Outside of a humanitarian crisis—such as a famine or a natural disaster—it is hard to make the case that any country deserves another's economic support. To paraphrase Britain's Lord Palmerston, countries do not have permanent friends, only permanent interests.
Gregory Koblentz argues that the United States' best option for a response to the conflict in Syria is not simply arming the rebels, pushing for UN sanctions, indicting Assad, or pressuring Russia—rather, it is a combination of all four.
Secretary of State John Kerry and Russian Foreign Minister Sergey Lavrov held this press conference after their meeting on May 7, 2013, focused primarily on U.S.-Russian cooperation in regards to Syria.
The Administration has given the Syrian opposition more than six hundred and fifty million dollars in nonmilitary aid, but Obama has consistently opposed arming the rebels or intervening militarily on their behalf. The United States has taken a tenuous position: not deep enough to please the rebels or its allies in Europe, or to topple the regime, or to claim leadership in the war's aftermath—but also, perhaps most important, not so deep that it can't get out.
The political standoff between the Shiite government of Nuri al-Maliki and Sunni protestors is fueling growing instability in Iraq, which recorded its most violent month in five years, explains Iraq expert Ned Parker.
Asked by Jake C., from University of Texas at Tyler
A number of countries, including the United States, the United Kingdom, Turkey, and Qatar, have been providing support to the opposition in various forms, ranging from humanitarian aid to military supplies, such as weapons, armor, and communication devices. However, these efforts have not been enough to turn the tide, and after three years of fighting, a diplomatic solution still seems unlikely.
In light of recent reports of chemical weapons being used against Syrian civilians, Gayle Tzemach Lemmon highlights frustrations felt by some State Department employees at the lack of response from the White House.
The UN Arms Trade Treaty (ATT) was passed on March 28, 2013, and seeks to regulate and limit trade in arms in circumstances of human rights violations. Unfortunately, it will have minimal effect on the Syrian conflict. Syria's own vote against the treaty, along with Iran's and North Korea's, sounded the death knell for a universally applicable treaty to limit small arms, ammunition, and conventional weapons technology.
The article also provides a detailed case study of Hossam Yaacoub—the convicted Hizb Allah operative now serving time in a Cypriot prison for his role in a plot targeting Israeli tourists—to show how Hizb Allah has resurrected its terrorist capabilities. Drawn from the police depositions of interviews with Yaacoub after his arrest, the case provides unique insights into how Hizb Allah recruits and trains new operatives.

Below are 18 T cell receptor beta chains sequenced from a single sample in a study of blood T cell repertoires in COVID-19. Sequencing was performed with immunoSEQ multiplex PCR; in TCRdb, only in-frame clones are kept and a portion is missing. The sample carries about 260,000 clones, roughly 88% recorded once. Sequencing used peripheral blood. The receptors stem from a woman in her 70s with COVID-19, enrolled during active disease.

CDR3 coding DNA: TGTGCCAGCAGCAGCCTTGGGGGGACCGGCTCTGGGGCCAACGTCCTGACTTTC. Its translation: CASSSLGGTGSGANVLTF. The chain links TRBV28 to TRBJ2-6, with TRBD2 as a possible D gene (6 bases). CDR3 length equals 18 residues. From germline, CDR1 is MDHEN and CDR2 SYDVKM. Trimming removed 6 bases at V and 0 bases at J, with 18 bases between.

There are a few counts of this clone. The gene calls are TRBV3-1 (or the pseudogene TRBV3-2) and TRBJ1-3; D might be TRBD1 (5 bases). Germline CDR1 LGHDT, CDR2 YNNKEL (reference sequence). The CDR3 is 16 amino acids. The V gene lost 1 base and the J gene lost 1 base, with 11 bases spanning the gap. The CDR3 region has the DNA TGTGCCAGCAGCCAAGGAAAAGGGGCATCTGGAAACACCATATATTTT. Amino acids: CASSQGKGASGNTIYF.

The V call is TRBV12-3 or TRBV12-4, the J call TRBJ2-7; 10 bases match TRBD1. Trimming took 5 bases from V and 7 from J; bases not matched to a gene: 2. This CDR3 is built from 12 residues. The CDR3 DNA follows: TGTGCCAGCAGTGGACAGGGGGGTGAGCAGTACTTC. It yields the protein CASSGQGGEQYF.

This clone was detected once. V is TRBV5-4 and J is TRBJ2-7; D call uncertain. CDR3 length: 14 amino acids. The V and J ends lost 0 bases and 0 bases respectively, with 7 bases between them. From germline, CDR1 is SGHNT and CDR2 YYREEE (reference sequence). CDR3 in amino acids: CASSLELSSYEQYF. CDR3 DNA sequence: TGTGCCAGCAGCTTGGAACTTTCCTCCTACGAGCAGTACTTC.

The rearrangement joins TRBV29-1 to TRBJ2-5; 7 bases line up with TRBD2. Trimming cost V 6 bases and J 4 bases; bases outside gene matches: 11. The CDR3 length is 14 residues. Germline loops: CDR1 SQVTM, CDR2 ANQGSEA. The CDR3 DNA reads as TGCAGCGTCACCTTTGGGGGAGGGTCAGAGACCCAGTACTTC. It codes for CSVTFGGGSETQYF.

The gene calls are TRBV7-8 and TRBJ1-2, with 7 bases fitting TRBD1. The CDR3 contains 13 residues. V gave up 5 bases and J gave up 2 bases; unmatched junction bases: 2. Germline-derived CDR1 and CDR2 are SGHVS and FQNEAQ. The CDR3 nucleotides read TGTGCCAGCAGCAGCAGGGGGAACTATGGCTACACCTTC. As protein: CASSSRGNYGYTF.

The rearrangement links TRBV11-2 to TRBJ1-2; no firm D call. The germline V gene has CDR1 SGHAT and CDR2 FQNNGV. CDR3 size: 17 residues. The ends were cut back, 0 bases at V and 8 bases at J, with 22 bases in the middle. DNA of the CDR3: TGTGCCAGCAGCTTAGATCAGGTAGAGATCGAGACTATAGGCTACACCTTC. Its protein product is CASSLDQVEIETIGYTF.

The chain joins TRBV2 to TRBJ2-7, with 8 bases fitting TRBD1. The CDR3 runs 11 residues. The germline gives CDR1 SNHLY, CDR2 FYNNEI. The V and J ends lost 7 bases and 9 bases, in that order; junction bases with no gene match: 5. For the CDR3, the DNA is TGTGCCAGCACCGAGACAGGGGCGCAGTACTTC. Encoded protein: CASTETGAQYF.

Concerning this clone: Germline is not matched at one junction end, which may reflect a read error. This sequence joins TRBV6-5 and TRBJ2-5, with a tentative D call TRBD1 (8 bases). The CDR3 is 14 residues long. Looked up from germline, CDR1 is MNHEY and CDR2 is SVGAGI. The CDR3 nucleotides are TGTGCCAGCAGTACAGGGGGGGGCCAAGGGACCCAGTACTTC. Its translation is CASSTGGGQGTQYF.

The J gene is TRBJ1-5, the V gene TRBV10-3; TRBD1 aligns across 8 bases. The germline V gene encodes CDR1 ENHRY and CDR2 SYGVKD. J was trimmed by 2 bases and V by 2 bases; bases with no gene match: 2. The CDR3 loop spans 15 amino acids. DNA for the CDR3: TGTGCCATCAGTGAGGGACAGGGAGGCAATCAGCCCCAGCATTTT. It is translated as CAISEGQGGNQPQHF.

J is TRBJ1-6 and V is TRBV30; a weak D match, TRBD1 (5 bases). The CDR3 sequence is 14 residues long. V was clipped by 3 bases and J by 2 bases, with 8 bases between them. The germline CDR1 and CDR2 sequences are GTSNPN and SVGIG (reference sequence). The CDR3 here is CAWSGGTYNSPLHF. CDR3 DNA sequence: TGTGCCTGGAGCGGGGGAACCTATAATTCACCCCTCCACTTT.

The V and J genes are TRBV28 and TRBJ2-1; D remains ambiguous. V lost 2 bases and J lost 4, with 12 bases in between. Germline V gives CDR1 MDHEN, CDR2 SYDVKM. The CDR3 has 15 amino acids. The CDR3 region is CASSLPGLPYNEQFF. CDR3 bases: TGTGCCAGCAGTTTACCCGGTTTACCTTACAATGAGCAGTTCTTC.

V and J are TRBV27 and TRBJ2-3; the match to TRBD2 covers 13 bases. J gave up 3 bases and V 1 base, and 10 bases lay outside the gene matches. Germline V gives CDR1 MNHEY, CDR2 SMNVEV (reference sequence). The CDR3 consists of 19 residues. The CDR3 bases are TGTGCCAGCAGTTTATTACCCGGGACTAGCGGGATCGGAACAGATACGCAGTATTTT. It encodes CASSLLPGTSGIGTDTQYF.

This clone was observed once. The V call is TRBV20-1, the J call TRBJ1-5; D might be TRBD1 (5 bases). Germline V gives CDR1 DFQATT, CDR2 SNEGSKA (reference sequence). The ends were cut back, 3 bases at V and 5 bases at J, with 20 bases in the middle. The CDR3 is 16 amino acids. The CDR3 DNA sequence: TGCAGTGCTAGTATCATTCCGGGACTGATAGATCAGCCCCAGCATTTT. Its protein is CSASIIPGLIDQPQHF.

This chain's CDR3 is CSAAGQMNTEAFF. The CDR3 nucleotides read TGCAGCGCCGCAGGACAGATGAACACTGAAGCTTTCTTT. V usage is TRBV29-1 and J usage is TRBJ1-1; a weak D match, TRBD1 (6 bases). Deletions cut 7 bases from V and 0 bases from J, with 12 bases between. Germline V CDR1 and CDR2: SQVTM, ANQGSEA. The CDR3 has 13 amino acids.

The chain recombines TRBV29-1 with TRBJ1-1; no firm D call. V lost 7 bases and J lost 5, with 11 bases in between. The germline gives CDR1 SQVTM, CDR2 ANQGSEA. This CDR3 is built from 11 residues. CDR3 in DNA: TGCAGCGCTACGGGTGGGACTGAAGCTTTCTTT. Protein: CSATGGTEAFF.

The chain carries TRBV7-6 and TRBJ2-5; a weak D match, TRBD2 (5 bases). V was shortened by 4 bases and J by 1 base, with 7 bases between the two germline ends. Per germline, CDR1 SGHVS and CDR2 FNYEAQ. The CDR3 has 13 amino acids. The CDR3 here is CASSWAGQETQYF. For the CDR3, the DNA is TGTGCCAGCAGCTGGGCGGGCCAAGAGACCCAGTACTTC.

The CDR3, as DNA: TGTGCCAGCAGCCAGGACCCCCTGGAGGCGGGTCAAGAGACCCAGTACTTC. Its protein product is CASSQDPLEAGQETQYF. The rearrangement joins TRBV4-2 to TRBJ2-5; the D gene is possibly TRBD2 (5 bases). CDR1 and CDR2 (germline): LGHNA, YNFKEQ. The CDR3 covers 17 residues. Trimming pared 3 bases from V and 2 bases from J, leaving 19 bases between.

Secretary of State John Kerry and Vice President Joe Biden met with a delegation of the Arab League on April 29, 2013. The group discussed the conflict between Israel and Palestine and the Arab Peace Initiative.
Secretary of Defense Chuck Hagel held a press conference in Abu Dhabi to wrap up his five day trip to Egypt, Israel, Jordan, Saudi Arabia, and United Arab Emirates. He discussed U.S. intelligence on the use of chemical weapons in Syria.
The United States tried to convince Israel to join the Non Proliferation Treaty (NPT) when the treaty was first introduced and before it was widely believed that Israel had nuclear weapons. The NPT's objective is to prevent the spread of nuclear weapons and weapons technology and further the goal of universal disarmament.
The Palestinian Authority (PA) is not an actual government, nor is Palestine a universally recognized nation. Therefore, it makes little sense to speak of the PA's "foreign policy." However, when it comes to the PA's relations with its neighbors, the Arab Spring revolutions have been a mixed blessing.
Robert M. Danin, CFR's Eni Enrico Mattei senior fellow for Middle East and Africa studies, leads a conversation on the significance of Israel's new coalition government and President Obama's recent trip to the region, as part of CFR's Religion and Foreign Policy Conference Call series.
Anti-Americanism might have ebbed momentarily thanks to U.S. withdrawal from Iraq and support for the Arab Spring. But hostility is once again mounting in the Arab world. In Amaney Jamal's new book, she tries to determine why.
Authors: William Luers, Iris Bieri, and Priscilla Lewis
It is time for Washington to rebalance its dual-track policy toward Iran, strengthening the diplomatic track in order to seize the opportunity created by the pressure track. The United States should now dedicate as much energy and creativity to negotiating directly with Iran as it has to assembling a broad international coalition to pressure and isolate Iran. Only by taking such a rebalanced approach might the United States achieve its objectives with respect to Iran's nuclear program.
The Council on Foreign Relations' David Rockefeller Studies Program—CFR's "think tank"—is home to more than seventy full-time, adjunct, and visiting scholars and practitioners (called "fellows"). Their expertise covers the world's major regions as well as the critical issues shaping today's global agenda. Download the printable CFR Experts Guide.